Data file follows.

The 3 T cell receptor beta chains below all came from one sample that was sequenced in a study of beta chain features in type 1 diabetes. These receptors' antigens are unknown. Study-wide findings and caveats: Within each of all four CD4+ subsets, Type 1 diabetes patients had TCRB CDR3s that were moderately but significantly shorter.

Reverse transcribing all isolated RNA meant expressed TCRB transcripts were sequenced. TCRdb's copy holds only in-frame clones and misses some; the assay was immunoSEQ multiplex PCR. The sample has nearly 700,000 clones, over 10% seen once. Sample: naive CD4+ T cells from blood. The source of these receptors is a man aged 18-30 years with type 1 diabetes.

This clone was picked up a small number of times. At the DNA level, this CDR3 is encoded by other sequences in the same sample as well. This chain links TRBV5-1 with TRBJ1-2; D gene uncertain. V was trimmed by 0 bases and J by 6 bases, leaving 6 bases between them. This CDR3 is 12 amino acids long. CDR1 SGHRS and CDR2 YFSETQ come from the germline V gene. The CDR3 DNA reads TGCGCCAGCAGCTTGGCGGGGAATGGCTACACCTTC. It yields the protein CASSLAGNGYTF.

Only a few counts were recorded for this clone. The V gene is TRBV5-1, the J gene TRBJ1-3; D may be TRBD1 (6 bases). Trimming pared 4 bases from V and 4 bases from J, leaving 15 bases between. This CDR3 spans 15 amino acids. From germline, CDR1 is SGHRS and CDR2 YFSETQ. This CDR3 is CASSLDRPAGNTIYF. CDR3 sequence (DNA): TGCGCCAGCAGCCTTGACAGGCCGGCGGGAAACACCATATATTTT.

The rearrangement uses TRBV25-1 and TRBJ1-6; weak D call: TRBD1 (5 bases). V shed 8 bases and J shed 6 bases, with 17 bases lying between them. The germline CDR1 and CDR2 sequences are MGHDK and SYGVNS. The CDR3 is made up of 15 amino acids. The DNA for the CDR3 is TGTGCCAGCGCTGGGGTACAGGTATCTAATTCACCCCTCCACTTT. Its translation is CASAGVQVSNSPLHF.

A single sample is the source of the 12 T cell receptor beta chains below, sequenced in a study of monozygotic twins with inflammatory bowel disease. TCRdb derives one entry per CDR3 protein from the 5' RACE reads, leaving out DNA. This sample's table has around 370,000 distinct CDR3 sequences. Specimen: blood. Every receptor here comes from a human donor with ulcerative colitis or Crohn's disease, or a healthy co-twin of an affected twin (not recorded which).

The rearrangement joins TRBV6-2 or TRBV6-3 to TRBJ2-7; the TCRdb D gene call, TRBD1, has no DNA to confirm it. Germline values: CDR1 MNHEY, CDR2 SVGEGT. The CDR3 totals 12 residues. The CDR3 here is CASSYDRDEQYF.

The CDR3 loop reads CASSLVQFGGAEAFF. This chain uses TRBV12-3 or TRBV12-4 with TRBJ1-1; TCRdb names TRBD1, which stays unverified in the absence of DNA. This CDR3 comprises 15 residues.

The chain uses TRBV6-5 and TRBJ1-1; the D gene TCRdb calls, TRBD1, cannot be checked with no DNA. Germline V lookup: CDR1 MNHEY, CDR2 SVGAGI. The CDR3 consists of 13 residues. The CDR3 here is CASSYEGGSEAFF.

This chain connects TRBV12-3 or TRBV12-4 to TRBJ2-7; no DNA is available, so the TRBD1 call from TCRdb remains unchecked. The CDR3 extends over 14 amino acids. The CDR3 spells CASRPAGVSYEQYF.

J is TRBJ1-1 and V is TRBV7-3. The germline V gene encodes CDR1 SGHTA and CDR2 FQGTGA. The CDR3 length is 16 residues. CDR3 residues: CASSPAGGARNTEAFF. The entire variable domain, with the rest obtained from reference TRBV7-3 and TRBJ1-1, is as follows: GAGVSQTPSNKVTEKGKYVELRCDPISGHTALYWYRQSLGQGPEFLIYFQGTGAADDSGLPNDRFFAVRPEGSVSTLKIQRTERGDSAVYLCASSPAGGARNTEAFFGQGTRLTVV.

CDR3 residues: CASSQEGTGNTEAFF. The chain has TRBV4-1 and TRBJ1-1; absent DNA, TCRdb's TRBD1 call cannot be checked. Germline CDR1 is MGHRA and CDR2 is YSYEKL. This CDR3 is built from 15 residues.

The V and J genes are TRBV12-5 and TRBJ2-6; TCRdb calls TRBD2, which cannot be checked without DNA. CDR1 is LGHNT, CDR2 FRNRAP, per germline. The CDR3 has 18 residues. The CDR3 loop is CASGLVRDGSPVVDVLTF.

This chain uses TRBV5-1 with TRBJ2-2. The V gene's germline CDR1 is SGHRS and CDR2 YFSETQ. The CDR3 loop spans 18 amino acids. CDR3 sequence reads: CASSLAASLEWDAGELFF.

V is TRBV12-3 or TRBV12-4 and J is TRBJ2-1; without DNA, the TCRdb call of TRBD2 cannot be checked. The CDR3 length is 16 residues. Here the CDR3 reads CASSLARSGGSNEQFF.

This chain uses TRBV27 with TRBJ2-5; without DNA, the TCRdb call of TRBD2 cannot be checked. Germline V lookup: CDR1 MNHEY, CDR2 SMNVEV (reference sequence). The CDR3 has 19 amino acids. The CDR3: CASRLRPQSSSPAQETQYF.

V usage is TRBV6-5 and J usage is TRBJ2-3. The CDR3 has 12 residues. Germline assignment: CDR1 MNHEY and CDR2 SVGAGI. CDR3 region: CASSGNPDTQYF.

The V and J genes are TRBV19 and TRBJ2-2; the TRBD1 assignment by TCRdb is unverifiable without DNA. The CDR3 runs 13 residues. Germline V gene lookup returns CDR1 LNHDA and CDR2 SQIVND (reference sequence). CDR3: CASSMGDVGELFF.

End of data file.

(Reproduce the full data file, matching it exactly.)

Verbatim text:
The 3 T cell receptor beta chains below all came from one sample that was sequenced in a study of beta chain features in type 1 diabetes. These receptors' antigens are unknown. Study-wide findings and caveats: Within each of all four CD4+ subsets, Type 1 diabetes patients had TCRB CDR3s that were moderately but significantly shorter.

Reverse transcribing all isolated RNA meant expressed TCRB transcripts were sequenced. TCRdb's copy holds only in-frame clones and misses some; the assay was immunoSEQ multiplex PCR. The sample has nearly 700,000 clones, over 10% seen once. Sample: naive CD4+ T cells from blood. The source of these receptors is a man aged 18-30 years with type 1 diabetes.

This clone was picked up a small number of times. At the DNA level, this CDR3 is encoded by other sequences in the same sample as well. This chain links TRBV5-1 with TRBJ1-2; D gene uncertain. V was trimmed by 0 bases and J by 6 bases, leaving 6 bases between them. This CDR3 is 12 amino acids long. CDR1 SGHRS and CDR2 YFSETQ come from the germline V gene. The CDR3 DNA reads TGCGCCAGCAGCTTGGCGGGGAATGGCTACACCTTC. It yields the protein CASSLAGNGYTF.

Only a few counts were recorded for this clone. The V gene is TRBV5-1, the J gene TRBJ1-3; D may be TRBD1 (6 bases). Trimming pared 4 bases from V and 4 bases from J, leaving 15 bases between. This CDR3 spans 15 amino acids. From germline, CDR1 is SGHRS and CDR2 YFSETQ. This CDR3 is CASSLDRPAGNTIYF. CDR3 sequence (DNA): TGCGCCAGCAGCCTTGACAGGCCGGCGGGAAACACCATATATTTT.

The rearrangement uses TRBV25-1 and TRBJ1-6; weak D call: TRBD1 (5 bases). V shed 8 bases and J shed 6 bases, with 17 bases lying between them. The germline CDR1 and CDR2 sequences are MGHDK and SYGVNS. The CDR3 is made up of 15 amino acids. The DNA for the CDR3 is TGTGCCAGCGCTGGGGTACAGGTATCTAATTCACCCCTCCACTTT. Its translation is CASAGVQVSNSPLHF.

A single sample is the source of the 12 T cell receptor beta chains below, sequenced in a study of monozygotic twins with inflammatory bowel disease. TCRdb derives one entry per CDR3 protein from the 5' RACE reads, leaving out DNA. This sample's table has around 370,000 distinct CDR3 sequences. Specimen: blood. Every receptor here comes from a human donor with ulcerative colitis or Crohn's disease, or a healthy co-twin of an affected twin (not recorded which).

The rearrangement joins TRBV6-2 or TRBV6-3 to TRBJ2-7; the TCRdb D gene call, TRBD1, has no DNA to confirm it. Germline values: CDR1 MNHEY, CDR2 SVGEGT. The CDR3 totals 12 residues. The CDR3 here is CASSYDRDEQYF.

The CDR3 loop reads CASSLVQFGGAEAFF. This chain uses TRBV12-3 or TRBV12-4 with TRBJ1-1; TCRdb names TRBD1, which stays unverified in the absence of DNA. This CDR3 comprises 15 residues.

The chain uses TRBV6-5 and TRBJ1-1; the D gene TCRdb calls, TRBD1, cannot be checked with no DNA. Germline V lookup: CDR1 MNHEY, CDR2 SVGAGI. The CDR3 consists of 13 residues. The CDR3 here is CASSYEGGSEAFF.

This chain connects TRBV12-3 or TRBV12-4 to TRBJ2-7; no DNA is available, so the TRBD1 call from TCRdb remains unchecked. The CDR3 extends over 14 amino acids. The CDR3 spells CASRPAGVSYEQYF.

J is TRBJ1-1 and V is TRBV7-3. The germline V gene encodes CDR1 SGHTA and CDR2 FQGTGA. The CDR3 length is 16 residues. CDR3 residues: CASSPAGGARNTEAFF. The entire variable domain, with the rest obtained from reference TRBV7-3 and TRBJ1-1, is as follows: GAGVSQTPSNKVTEKGKYVELRCDPISGHTALYWYRQSLGQGPEFLIYFQGTGAADDSGLPNDRFFAVRPEGSVSTLKIQRTERGDSAVYLCASSPAGGARNTEAFFGQGTRLTVV.

CDR3 residues: CASSQEGTGNTEAFF. The chain has TRBV4-1 and TRBJ1-1; absent DNA, TCRdb's TRBD1 call cannot be checked. Germline CDR1 is MGHRA and CDR2 is YSYEKL. This CDR3 is built from 15 residues.

The V and J genes are TRBV12-5 and TRBJ2-6; TCRdb calls TRBD2, which cannot be checked without DNA. CDR1 is LGHNT, CDR2 FRNRAP, per germline. The CDR3 has 18 residues. The CDR3 loop is CASGLVRDGSPVVDVLTF.

This chain uses TRBV5-1 with TRBJ2-2. The V gene's germline CDR1 is SGHRS and CDR2 YFSETQ. The CDR3 loop spans 18 amino acids. CDR3 sequence reads: CASSLAASLEWDAGELFF.

V is TRBV12-3 or TRBV12-4 and J is TRBJ2-1; without DNA, the TCRdb call of TRBD2 cannot be checked. The CDR3 length is 16 residues. Here the CDR3 reads CASSLARSGGSNEQFF.

This chain uses TRBV27 with TRBJ2-5; without DNA, the TCRdb call of TRBD2 cannot be checked. Germline V lookup: CDR1 MNHEY, CDR2 SMNVEV (reference sequence). The CDR3 has 19 amino acids. The CDR3: CASRLRPQSSSPAQETQYF.

V usage is TRBV6-5 and J usage is TRBJ2-3. The CDR3 has 12 residues. Germline assignment: CDR1 MNHEY and CDR2 SVGAGI. CDR3 region: CASSGNPDTQYF.

The V and J genes are TRBV19 and TRBJ2-2; the TRBD1 assignment by TCRdb is unverifiable without DNA. The CDR3 runs 13 residues. Germline V gene lookup returns CDR1 LNHDA and CDR2 SQIVND (reference sequence). CDR3: CASSMGDVGELFF.